AI and machine learning give banks the power to better understand banking patterns in the digital world and more efficiently target their most likely future customers.
Customer segmentation is the process by which marketers seek deeper understanding of their existing customer base. It’s also the fundamental – and perhaps most important – way marketers can put all their customer data to work in service of achieving growth objectives. Practically speaking, it’s how banks can go from just having rich customer profiles to delivering personalized offers and experiences. That’s why customer segmentation is important for banks.
But most banks struggle to find the right balance of precision in customer segmentation: go too broad and you lose relevance and risk making the wrong offer to the wrong person at the wrong time; aim too narrow and it becomes too difficult to scale. To be fair, this is a longstanding challenge and might be a never-ending journey. After all, until we reach the state where every marketing message and promotional offer is 100%-personalized, customer segmentation can always be just a little more precise.
Banks are thinking bigger on customer segmentation
In the age of hyper-personalization, banks are both re-thinking customer segmentation and expanding its parameters. Certainly, most banks can go deeper by understanding, for example, not just which products customers have, but also their lifetime value. Further, banks can seek to know how customers behave at each phase of the customer journey and their unique banking patterns in the digital world.
But the end goal is not simply to categorize or tier existing customers by value or other useful metrics. Rather, banks should seek insights and intelligence to expand the addressable market beyond the existing customer base by identifying where demand most likely already exists. Then they can use customer segmentation to transform the banking experience.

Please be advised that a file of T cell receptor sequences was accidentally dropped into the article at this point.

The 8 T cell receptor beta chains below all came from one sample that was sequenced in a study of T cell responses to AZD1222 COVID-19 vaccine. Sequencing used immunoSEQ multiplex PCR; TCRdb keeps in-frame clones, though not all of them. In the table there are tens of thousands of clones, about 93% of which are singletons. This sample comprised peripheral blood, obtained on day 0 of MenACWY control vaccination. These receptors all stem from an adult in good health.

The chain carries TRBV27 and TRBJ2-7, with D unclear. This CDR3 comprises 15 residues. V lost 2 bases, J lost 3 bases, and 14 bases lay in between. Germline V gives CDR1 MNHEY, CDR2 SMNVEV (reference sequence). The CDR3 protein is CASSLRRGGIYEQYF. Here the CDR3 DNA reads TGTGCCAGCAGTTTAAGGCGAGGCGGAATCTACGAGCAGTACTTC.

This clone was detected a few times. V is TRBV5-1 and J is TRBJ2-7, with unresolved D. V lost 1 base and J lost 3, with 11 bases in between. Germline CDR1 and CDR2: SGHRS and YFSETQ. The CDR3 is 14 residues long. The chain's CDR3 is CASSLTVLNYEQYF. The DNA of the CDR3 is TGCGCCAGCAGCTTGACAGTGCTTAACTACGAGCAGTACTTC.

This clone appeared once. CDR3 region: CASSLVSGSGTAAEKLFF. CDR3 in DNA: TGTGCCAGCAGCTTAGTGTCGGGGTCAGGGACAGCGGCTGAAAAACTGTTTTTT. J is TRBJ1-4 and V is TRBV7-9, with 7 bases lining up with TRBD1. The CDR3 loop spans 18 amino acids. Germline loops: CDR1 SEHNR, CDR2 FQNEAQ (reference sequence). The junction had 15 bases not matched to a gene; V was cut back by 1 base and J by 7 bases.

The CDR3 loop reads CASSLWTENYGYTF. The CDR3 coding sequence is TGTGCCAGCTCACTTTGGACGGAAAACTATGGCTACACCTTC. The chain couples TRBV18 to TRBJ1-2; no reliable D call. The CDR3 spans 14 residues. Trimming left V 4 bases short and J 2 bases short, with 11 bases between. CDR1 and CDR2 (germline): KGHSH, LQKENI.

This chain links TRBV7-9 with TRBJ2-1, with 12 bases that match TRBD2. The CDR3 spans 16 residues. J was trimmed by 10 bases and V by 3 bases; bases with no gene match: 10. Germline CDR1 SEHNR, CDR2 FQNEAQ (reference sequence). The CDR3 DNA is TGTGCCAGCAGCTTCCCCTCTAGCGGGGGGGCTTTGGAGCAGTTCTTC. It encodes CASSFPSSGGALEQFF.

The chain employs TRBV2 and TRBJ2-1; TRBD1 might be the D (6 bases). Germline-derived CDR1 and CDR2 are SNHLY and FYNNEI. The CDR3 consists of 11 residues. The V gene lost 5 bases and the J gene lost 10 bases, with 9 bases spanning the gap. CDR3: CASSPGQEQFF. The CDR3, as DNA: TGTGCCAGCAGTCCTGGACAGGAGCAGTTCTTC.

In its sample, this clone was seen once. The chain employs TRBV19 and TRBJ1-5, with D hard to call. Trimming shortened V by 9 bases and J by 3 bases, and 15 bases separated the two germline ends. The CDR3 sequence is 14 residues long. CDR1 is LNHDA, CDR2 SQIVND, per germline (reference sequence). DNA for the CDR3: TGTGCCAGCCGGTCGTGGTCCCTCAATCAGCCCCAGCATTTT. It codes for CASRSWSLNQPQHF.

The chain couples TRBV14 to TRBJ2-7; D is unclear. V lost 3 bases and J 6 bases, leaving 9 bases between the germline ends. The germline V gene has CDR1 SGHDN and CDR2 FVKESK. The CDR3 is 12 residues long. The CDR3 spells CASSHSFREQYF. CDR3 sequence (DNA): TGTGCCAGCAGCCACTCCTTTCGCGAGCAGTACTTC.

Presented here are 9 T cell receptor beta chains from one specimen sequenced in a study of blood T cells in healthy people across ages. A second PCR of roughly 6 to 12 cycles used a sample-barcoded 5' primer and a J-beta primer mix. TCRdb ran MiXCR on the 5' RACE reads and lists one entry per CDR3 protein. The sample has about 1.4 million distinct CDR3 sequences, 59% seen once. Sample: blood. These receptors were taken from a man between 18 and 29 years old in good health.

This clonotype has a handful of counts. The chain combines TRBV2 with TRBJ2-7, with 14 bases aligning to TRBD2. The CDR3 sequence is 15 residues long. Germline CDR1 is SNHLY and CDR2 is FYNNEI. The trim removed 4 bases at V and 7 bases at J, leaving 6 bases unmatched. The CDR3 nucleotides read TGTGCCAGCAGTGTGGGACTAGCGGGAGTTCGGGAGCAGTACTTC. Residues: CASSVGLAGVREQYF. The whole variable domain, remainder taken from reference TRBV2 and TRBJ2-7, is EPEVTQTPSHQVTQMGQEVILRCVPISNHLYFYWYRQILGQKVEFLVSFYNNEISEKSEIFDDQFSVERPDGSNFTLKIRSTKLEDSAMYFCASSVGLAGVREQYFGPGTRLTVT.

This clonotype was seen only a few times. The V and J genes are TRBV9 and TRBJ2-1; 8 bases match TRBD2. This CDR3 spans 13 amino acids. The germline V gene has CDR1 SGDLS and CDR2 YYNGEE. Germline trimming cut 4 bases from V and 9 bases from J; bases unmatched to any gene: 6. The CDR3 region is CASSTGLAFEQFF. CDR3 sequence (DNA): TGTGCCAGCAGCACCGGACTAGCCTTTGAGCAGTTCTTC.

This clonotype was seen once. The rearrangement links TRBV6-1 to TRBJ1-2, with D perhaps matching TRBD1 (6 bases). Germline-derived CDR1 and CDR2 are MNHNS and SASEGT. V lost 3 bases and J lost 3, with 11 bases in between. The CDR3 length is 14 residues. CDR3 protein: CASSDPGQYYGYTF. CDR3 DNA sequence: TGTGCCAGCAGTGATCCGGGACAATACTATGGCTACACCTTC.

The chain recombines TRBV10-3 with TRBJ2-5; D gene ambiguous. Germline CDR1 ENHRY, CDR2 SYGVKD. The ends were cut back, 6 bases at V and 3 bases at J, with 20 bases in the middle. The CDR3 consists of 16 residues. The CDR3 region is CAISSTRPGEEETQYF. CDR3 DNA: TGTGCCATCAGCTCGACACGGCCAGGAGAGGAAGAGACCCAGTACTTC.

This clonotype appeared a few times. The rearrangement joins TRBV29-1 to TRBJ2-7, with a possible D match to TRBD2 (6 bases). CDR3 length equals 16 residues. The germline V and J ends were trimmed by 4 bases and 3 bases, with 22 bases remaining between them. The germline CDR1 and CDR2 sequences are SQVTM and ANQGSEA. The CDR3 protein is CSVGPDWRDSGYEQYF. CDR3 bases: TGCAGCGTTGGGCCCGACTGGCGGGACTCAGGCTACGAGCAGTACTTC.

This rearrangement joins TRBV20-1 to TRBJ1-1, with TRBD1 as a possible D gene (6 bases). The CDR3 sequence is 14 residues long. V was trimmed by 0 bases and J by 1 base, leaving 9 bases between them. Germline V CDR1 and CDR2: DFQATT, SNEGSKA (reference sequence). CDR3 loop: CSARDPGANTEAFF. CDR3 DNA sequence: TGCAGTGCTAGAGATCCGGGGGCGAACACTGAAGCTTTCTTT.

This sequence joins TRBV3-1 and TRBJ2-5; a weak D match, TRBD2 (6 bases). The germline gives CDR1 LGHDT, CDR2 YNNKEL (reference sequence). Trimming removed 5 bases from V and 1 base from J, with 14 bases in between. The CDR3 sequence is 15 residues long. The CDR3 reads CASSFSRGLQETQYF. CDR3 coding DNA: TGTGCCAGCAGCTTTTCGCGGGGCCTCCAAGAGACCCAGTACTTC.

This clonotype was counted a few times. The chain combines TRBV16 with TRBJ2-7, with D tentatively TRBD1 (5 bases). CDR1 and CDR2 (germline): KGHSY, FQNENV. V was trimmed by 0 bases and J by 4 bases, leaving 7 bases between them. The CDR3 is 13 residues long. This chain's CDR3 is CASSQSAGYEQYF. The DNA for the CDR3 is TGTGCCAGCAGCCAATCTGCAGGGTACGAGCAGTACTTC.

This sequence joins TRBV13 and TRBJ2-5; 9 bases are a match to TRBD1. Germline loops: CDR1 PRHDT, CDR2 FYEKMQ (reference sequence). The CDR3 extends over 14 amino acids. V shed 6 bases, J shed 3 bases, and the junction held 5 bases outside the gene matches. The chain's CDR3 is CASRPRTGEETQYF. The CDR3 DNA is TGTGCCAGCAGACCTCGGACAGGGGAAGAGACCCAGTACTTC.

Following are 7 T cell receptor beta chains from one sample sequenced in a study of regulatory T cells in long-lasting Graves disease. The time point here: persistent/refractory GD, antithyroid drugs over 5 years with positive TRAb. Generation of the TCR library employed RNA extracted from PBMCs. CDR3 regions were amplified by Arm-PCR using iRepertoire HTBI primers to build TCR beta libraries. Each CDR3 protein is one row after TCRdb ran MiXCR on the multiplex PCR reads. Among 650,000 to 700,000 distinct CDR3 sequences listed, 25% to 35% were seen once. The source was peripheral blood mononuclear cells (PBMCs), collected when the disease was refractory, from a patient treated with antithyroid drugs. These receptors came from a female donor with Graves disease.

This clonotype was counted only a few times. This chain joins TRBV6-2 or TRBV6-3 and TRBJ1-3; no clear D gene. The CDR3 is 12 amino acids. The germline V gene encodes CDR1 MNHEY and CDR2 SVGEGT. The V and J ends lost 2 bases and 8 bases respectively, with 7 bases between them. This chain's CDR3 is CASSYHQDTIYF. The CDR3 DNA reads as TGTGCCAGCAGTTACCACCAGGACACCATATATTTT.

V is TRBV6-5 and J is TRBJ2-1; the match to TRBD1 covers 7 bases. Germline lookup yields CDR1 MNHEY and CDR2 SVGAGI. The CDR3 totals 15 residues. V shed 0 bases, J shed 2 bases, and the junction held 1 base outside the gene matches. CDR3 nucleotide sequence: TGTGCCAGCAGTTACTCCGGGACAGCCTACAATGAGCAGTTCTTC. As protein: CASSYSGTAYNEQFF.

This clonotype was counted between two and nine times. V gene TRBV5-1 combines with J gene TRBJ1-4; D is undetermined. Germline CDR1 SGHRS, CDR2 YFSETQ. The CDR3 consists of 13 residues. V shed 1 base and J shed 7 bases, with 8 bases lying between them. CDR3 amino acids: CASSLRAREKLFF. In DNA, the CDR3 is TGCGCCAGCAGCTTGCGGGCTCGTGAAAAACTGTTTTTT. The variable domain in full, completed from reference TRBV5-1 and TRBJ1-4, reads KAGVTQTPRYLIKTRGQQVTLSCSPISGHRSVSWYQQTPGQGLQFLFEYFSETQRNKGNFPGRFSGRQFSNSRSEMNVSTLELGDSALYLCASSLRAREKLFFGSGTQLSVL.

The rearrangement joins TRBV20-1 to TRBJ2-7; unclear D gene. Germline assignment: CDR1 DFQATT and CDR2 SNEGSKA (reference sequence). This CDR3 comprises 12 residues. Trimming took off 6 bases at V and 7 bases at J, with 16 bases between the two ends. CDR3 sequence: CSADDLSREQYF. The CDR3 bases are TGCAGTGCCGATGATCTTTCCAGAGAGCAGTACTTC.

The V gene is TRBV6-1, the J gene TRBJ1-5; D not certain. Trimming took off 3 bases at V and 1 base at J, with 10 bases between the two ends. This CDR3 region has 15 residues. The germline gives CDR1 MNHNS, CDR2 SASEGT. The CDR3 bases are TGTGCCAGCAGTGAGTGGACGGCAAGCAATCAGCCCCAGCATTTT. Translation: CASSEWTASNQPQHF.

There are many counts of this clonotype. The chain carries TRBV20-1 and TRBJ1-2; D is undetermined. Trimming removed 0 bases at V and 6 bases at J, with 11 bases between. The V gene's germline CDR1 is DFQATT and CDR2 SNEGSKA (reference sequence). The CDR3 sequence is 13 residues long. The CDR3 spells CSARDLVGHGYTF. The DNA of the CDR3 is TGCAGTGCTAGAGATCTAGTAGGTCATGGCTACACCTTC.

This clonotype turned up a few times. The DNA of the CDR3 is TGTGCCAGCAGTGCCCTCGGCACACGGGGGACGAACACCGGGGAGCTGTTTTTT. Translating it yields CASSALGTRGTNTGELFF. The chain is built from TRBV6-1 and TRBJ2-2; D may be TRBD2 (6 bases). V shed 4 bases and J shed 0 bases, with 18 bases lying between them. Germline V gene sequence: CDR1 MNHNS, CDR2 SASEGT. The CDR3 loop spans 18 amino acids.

Reversing the funnel: Customer segmentation with AI and machine learning
But whatever we call it, banks that use artificial intelligence (AI) and machine learning will gain a big advantage. Because effective segmentation is a function of the amount and quality of data available, AI and machine learning give banks the firepower they need to process and analyze massive amounts of data. AI-based tools can crunch huge quantities of data (e.g., first-party data) and identify anomalies and patterns within raw behavioral data that indicate propensity to buy.
In that sense, it allows marketers to reverse the traditional marketing funnel based on the ability to find lookalike customers. Instead of sharing one message with as many people as possible in an attempt to generate demand, companies can identify where demand already exists by discovering non-customers who, through patterns of behavior, demonstrate a likelihood to buy.
That means banks can tailor messages and offers to smaller sets of customers, rather than starting with one-to-all or one-to-many messages at the top of the funnel. And the more and better the data AI tools can analyze, the more and better insights they will generate – an important consideration given the pending loss of third-party cookies.
AI makes the identification of such lookalike consumers much more efficient and accurate. Lookalikes – an increasingly valuable commodity in the eyes of marketers – are those individuals who demonstrate behaviors similar to existing customers and are therefore considered the easiest (and most affordable) to acquire as actual customers.